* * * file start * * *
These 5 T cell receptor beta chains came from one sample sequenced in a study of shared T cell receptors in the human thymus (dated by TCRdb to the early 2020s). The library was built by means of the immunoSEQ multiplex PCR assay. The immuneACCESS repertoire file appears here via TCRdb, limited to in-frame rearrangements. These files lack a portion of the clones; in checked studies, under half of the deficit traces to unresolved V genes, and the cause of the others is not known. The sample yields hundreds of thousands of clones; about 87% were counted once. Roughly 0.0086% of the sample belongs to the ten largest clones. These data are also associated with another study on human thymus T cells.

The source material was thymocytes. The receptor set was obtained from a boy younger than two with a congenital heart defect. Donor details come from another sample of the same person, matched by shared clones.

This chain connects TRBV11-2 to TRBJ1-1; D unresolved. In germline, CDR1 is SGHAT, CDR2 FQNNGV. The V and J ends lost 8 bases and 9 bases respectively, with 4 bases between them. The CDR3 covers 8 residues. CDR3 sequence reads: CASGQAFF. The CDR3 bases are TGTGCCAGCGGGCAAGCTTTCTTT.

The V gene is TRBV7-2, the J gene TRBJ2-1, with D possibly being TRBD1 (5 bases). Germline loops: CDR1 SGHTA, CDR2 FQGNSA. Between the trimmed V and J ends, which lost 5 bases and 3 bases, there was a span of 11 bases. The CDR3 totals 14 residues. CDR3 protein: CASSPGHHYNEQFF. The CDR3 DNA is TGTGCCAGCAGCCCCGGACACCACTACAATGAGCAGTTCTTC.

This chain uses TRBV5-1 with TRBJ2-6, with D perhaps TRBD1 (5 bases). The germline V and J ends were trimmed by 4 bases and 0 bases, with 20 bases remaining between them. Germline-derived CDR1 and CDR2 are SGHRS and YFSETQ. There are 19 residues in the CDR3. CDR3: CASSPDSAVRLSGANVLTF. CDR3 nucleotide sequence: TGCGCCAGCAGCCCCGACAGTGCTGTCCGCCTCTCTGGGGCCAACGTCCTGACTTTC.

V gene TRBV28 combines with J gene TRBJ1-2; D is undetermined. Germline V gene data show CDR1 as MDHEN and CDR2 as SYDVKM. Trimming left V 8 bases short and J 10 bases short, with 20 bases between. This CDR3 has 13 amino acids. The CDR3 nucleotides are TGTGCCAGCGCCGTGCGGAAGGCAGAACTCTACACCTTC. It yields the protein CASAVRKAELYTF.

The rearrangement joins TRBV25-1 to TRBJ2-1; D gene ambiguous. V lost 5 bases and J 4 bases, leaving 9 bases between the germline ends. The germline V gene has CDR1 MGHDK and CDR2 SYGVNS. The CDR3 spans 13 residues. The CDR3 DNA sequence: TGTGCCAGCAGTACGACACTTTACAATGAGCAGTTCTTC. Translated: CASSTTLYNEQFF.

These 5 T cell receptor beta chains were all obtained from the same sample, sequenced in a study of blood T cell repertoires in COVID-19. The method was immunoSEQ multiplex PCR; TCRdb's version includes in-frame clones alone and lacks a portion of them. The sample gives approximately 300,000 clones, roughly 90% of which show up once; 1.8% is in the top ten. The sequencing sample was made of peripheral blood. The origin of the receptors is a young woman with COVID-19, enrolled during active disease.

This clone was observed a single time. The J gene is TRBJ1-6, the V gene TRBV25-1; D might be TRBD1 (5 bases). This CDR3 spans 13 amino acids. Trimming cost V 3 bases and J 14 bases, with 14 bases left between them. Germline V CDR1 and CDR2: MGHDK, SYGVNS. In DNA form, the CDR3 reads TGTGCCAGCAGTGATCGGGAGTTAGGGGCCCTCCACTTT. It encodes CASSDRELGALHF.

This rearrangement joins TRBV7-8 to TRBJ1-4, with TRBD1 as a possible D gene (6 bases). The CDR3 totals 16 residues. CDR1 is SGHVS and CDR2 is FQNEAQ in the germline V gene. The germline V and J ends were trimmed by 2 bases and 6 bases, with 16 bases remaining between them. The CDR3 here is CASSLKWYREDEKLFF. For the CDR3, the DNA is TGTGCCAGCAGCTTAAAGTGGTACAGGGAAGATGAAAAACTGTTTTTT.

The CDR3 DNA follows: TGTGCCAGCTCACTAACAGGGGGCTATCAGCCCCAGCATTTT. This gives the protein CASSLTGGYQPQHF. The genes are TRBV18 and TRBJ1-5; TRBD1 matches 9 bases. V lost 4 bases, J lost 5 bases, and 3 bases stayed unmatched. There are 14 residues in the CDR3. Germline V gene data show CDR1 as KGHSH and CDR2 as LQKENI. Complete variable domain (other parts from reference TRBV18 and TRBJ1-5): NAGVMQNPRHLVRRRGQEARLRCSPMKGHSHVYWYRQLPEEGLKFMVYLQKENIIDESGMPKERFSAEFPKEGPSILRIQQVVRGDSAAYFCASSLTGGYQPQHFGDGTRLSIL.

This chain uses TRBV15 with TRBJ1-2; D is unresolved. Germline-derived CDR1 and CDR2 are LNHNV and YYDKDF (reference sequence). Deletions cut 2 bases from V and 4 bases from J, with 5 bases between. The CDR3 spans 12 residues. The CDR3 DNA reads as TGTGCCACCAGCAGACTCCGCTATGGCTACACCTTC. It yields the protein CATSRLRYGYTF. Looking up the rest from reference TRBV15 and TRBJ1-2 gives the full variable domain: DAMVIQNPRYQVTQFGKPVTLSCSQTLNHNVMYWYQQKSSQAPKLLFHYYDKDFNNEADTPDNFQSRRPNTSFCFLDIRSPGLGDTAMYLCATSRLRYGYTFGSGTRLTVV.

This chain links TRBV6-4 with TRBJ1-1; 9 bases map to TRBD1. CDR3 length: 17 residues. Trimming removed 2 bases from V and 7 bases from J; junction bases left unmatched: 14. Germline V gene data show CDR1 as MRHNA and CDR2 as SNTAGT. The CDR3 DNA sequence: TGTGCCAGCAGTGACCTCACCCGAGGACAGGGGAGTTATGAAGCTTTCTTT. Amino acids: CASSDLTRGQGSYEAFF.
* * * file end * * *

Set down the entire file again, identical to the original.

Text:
These 5 T cell receptor beta chains came from one sample sequenced in a study of shared T cell receptors in the human thymus (dated by TCRdb to the early 2020s). The library was built by means of the immunoSEQ multiplex PCR assay. The immuneACCESS repertoire file appears here via TCRdb, limited to in-frame rearrangements. These files lack a portion of the clones; in checked studies, under half of the deficit traces to unresolved V genes, and the cause of the others is not known. The sample yields hundreds of thousands of clones; about 87% were counted once. Roughly 0.0086% of the sample belongs to the ten largest clones. These data are also associated with another study on human thymus T cells.

The source material was thymocytes. The receptor set was obtained from a boy younger than two with a congenital heart defect. Donor details come from another sample of the same person, matched by shared clones.

This chain connects TRBV11-2 to TRBJ1-1; D unresolved. In germline, CDR1 is SGHAT, CDR2 FQNNGV. The V and J ends lost 8 bases and 9 bases respectively, with 4 bases between them. The CDR3 covers 8 residues. CDR3 sequence reads: CASGQAFF. The CDR3 bases are TGTGCCAGCGGGCAAGCTTTCTTT.

The V gene is TRBV7-2, the J gene TRBJ2-1, with D possibly being TRBD1 (5 bases). Germline loops: CDR1 SGHTA, CDR2 FQGNSA. Between the trimmed V and J ends, which lost 5 bases and 3 bases, there was a span of 11 bases. The CDR3 totals 14 residues. CDR3 protein: CASSPGHHYNEQFF. The CDR3 DNA is TGTGCCAGCAGCCCCGGACACCACTACAATGAGCAGTTCTTC.

This chain uses TRBV5-1 with TRBJ2-6, with D perhaps TRBD1 (5 bases). The germline V and J ends were trimmed by 4 bases and 0 bases, with 20 bases remaining between them. Germline-derived CDR1 and CDR2 are SGHRS and YFSETQ. There are 19 residues in the CDR3. CDR3: CASSPDSAVRLSGANVLTF. CDR3 nucleotide sequence: TGCGCCAGCAGCCCCGACAGTGCTGTCCGCCTCTCTGGGGCCAACGTCCTGACTTTC.

V gene TRBV28 combines with J gene TRBJ1-2; D is undetermined. Germline V gene data show CDR1 as MDHEN and CDR2 as SYDVKM. Trimming left V 8 bases short and J 10 bases short, with 20 bases between. This CDR3 has 13 amino acids. The CDR3 nucleotides are TGTGCCAGCGCCGTGCGGAAGGCAGAACTCTACACCTTC. It yields the protein CASAVRKAELYTF.

The rearrangement joins TRBV25-1 to TRBJ2-1; D gene ambiguous. V lost 5 bases and J 4 bases, leaving 9 bases between the germline ends. The germline V gene has CDR1 MGHDK and CDR2 SYGVNS. The CDR3 spans 13 residues. The CDR3 DNA sequence: TGTGCCAGCAGTACGACACTTTACAATGAGCAGTTCTTC. Translated: CASSTTLYNEQFF.

These 5 T cell receptor beta chains were all obtained from the same sample, sequenced in a study of blood T cell repertoires in COVID-19. The method was immunoSEQ multiplex PCR; TCRdb's version includes in-frame clones alone and lacks a portion of them. The sample gives approximately 300,000 clones, roughly 90% of which show up once; 1.8% is in the top ten. The sequencing sample was made of peripheral blood. The origin of the receptors is a young woman with COVID-19, enrolled during active disease.

This clone was observed a single time. The J gene is TRBJ1-6, the V gene TRBV25-1; D might be TRBD1 (5 bases). This CDR3 spans 13 amino acids. Trimming cost V 3 bases and J 14 bases, with 14 bases left between them. Germline V CDR1 and CDR2: MGHDK, SYGVNS. In DNA form, the CDR3 reads TGTGCCAGCAGTGATCGGGAGTTAGGGGCCCTCCACTTT. It encodes CASSDRELGALHF.

This rearrangement joins TRBV7-8 to TRBJ1-4, with TRBD1 as a possible D gene (6 bases). The CDR3 totals 16 residues. CDR1 is SGHVS and CDR2 is FQNEAQ in the germline V gene. The germline V and J ends were trimmed by 2 bases and 6 bases, with 16 bases remaining between them. The CDR3 here is CASSLKWYREDEKLFF. For the CDR3, the DNA is TGTGCCAGCAGCTTAAAGTGGTACAGGGAAGATGAAAAACTGTTTTTT.

The CDR3 DNA follows: TGTGCCAGCTCACTAACAGGGGGCTATCAGCCCCAGCATTTT. This gives the protein CASSLTGGYQPQHF. The genes are TRBV18 and TRBJ1-5; TRBD1 matches 9 bases. V lost 4 bases, J lost 5 bases, and 3 bases stayed unmatched. There are 14 residues in the CDR3. Germline V gene data show CDR1 as KGHSH and CDR2 as LQKENI. Complete variable domain (other parts from reference TRBV18 and TRBJ1-5): NAGVMQNPRHLVRRRGQEARLRCSPMKGHSHVYWYRQLPEEGLKFMVYLQKENIIDESGMPKERFSAEFPKEGPSILRIQQVVRGDSAAYFCASSLTGGYQPQHFGDGTRLSIL.

This chain uses TRBV15 with TRBJ1-2; D is unresolved. Germline-derived CDR1 and CDR2 are LNHNV and YYDKDF (reference sequence). Deletions cut 2 bases from V and 4 bases from J, with 5 bases between. The CDR3 spans 12 residues. The CDR3 DNA reads as TGTGCCACCAGCAGACTCCGCTATGGCTACACCTTC. It yields the protein CATSRLRYGYTF. Looking up the rest from reference TRBV15 and TRBJ1-2 gives the full variable domain: DAMVIQNPRYQVTQFGKPVTLSCSQTLNHNVMYWYQQKSSQAPKLLFHYYDKDFNNEADTPDNFQSRRPNTSFCFLDIRSPGLGDTAMYLCATSRLRYGYTFGSGTRLTVV.

This chain links TRBV6-4 with TRBJ1-1; 9 bases map to TRBD1. CDR3 length: 17 residues. Trimming removed 2 bases from V and 7 bases from J; junction bases left unmatched: 14. Germline V gene data show CDR1 as MRHNA and CDR2 as SNTAGT. The CDR3 DNA sequence: TGTGCCAGCAGTGACCTCACCCGAGGACAGGGGAGTTATGAAGCTTTCTTT. Amino acids: CASSDLTRGQGSYEAFF.